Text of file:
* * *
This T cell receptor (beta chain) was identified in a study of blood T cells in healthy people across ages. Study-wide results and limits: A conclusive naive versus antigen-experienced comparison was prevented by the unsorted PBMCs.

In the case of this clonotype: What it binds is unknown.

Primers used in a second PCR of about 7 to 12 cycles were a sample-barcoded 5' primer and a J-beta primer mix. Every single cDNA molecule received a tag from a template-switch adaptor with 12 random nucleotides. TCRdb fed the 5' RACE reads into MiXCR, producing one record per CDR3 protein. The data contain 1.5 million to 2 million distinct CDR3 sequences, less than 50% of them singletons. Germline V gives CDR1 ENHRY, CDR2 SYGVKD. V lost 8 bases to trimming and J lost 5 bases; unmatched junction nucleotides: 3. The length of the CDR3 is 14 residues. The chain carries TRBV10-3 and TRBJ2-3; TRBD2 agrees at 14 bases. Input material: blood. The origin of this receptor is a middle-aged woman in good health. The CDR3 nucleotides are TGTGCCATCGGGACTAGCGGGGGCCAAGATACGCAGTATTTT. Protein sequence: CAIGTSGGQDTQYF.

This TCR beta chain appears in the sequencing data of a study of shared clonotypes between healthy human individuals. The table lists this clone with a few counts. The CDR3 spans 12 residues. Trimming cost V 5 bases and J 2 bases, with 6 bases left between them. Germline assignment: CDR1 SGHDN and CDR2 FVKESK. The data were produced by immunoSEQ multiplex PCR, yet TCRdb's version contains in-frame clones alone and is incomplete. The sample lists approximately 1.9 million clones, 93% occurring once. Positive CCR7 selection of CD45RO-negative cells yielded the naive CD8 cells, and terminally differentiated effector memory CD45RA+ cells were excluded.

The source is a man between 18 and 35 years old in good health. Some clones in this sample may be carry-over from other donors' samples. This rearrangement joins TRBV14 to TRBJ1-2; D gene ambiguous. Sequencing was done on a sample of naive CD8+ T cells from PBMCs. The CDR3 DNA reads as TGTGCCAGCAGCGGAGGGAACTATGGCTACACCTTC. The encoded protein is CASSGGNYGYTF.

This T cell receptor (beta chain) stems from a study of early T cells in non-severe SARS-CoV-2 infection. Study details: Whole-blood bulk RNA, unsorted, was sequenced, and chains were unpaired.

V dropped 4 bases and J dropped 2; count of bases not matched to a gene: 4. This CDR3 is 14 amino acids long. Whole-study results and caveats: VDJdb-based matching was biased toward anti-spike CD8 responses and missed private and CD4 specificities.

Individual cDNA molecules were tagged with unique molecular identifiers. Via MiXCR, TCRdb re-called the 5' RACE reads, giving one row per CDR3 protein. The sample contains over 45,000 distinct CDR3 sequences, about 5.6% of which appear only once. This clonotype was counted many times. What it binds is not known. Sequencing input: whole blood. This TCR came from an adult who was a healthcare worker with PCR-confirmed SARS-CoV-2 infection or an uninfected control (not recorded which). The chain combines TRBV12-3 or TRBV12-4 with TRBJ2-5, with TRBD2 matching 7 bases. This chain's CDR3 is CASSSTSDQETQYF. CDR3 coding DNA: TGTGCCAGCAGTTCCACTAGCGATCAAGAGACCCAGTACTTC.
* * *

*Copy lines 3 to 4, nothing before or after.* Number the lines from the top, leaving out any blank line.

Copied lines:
Primers used in a second PCR of about 7 to 12 cycles were a sample-barcoded 5' primer and a J-beta primer mix. Every single cDNA molecule received a tag from a template-switch adaptor with 12 random nucleotides. TCRdb fed the 5' RACE reads into MiXCR, producing one record per CDR3 protein. The data contain 1.5 million to 2 million distinct CDR3 sequences, less than 50% of them singletons. Germline V gives CDR1 ENHRY, CDR2 SYGVKD. V lost 8 bases to trimming and J lost 5 bases; unmatched junction nucleotides: 3. The length of the CDR3 is 14 residues. The chain carries TRBV10-3 and TRBJ2-3; TRBD2 agrees at 14 bases. Input material: blood. The origin of this receptor is a middle-aged woman in good health. The CDR3 nucleotides are TGTGCCATCGGGACTAGCGGGGGCCAAGATACGCAGTATTTT. Protein sequence: CAIGTSGGQDTQYF.

This TCR beta chain appears in the sequencing data of a study of shared clonotypes between healthy human individuals. The table lists this clone with a few counts. The CDR3 spans 12 residues. Trimming cost V 5 bases and J 2 bases, with 6 bases left between them. Germline assignment: CDR1 SGHDN and CDR2 FVKESK. The data were produced by immunoSEQ multiplex PCR, yet TCRdb's version contains in-frame clones alone and is incomplete. The sample lists approximately 1.9 million clones, 93% occurring once. Positive CCR7 selection of CD45RO-negative cells yielded the naive CD8 cells, and terminally differentiated effector memory CD45RA+ cells were excluded.